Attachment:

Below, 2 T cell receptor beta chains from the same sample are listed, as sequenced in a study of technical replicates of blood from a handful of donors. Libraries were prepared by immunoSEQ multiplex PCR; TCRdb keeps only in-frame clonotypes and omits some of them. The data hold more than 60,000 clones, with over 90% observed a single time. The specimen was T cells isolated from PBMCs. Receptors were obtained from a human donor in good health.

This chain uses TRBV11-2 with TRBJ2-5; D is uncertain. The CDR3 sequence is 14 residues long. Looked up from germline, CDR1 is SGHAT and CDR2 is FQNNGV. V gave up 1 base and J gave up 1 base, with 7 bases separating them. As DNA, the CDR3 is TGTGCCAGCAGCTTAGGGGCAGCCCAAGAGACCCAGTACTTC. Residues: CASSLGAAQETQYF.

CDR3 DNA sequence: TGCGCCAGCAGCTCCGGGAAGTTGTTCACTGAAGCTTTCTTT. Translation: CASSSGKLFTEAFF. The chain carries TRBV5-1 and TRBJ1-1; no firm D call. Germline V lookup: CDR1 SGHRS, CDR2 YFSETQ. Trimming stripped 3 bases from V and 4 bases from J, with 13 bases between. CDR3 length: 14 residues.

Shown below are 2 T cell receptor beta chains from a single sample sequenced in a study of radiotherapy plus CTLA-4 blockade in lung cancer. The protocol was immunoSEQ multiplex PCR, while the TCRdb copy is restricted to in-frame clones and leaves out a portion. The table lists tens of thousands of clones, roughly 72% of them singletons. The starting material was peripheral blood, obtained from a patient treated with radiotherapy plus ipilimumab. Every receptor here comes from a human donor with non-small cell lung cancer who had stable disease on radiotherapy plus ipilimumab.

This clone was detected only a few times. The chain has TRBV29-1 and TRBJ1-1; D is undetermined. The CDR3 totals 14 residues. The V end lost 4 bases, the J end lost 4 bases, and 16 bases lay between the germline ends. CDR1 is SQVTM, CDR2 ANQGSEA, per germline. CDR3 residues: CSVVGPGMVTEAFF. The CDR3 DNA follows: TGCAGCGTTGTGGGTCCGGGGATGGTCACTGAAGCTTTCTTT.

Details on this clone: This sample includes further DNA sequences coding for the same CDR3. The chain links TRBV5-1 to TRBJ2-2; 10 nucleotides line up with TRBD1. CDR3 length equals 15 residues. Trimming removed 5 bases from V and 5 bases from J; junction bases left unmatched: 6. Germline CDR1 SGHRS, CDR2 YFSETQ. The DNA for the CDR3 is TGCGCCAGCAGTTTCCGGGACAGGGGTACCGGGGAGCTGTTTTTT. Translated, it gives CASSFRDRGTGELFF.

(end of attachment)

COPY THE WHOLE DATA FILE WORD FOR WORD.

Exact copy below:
Below, 2 T cell receptor beta chains from the same sample are listed, as sequenced in a study of technical replicates of blood from a handful of donors. Libraries were prepared by immunoSEQ multiplex PCR; TCRdb keeps only in-frame clonotypes and omits some of them. The data hold more than 60,000 clones, with over 90% observed a single time. The specimen was T cells isolated from PBMCs. Receptors were obtained from a human donor in good health.

This chain uses TRBV11-2 with TRBJ2-5; D is uncertain. The CDR3 sequence is 14 residues long. Looked up from germline, CDR1 is SGHAT and CDR2 is FQNNGV. V gave up 1 base and J gave up 1 base, with 7 bases separating them. As DNA, the CDR3 is TGTGCCAGCAGCTTAGGGGCAGCCCAAGAGACCCAGTACTTC. Residues: CASSLGAAQETQYF.

CDR3 DNA sequence: TGCGCCAGCAGCTCCGGGAAGTTGTTCACTGAAGCTTTCTTT. Translation: CASSSGKLFTEAFF. The chain carries TRBV5-1 and TRBJ1-1; no firm D call. Germline V lookup: CDR1 SGHRS, CDR2 YFSETQ. Trimming stripped 3 bases from V and 4 bases from J, with 13 bases between. CDR3 length: 14 residues.

Shown below are 2 T cell receptor beta chains from a single sample sequenced in a study of radiotherapy plus CTLA-4 blockade in lung cancer. The protocol was immunoSEQ multiplex PCR, while the TCRdb copy is restricted to in-frame clones and leaves out a portion. The table lists tens of thousands of clones, roughly 72% of them singletons. The starting material was peripheral blood, obtained from a patient treated with radiotherapy plus ipilimumab. Every receptor here comes from a human donor with non-small cell lung cancer who had stable disease on radiotherapy plus ipilimumab.

This clone was detected only a few times. The chain has TRBV29-1 and TRBJ1-1; D is undetermined. The CDR3 totals 14 residues. The V end lost 4 bases, the J end lost 4 bases, and 16 bases lay between the germline ends. CDR1 is SQVTM, CDR2 ANQGSEA, per germline. CDR3 residues: CSVVGPGMVTEAFF. The CDR3 DNA follows: TGCAGCGTTGTGGGTCCGGGGATGGTCACTGAAGCTTTCTTT.

Details on this clone: This sample includes further DNA sequences coding for the same CDR3. The chain links TRBV5-1 to TRBJ2-2; 10 nucleotides line up with TRBD1. CDR3 length equals 15 residues. Trimming removed 5 bases from V and 5 bases from J; junction bases left unmatched: 6. Germline CDR1 SGHRS, CDR2 YFSETQ. The DNA for the CDR3 is TGCGCCAGCAGTTTCCGGGACAGGGGTACCGGGGAGCTGTTTTTT. Translated, it gives CASSFRDRGTGELFF.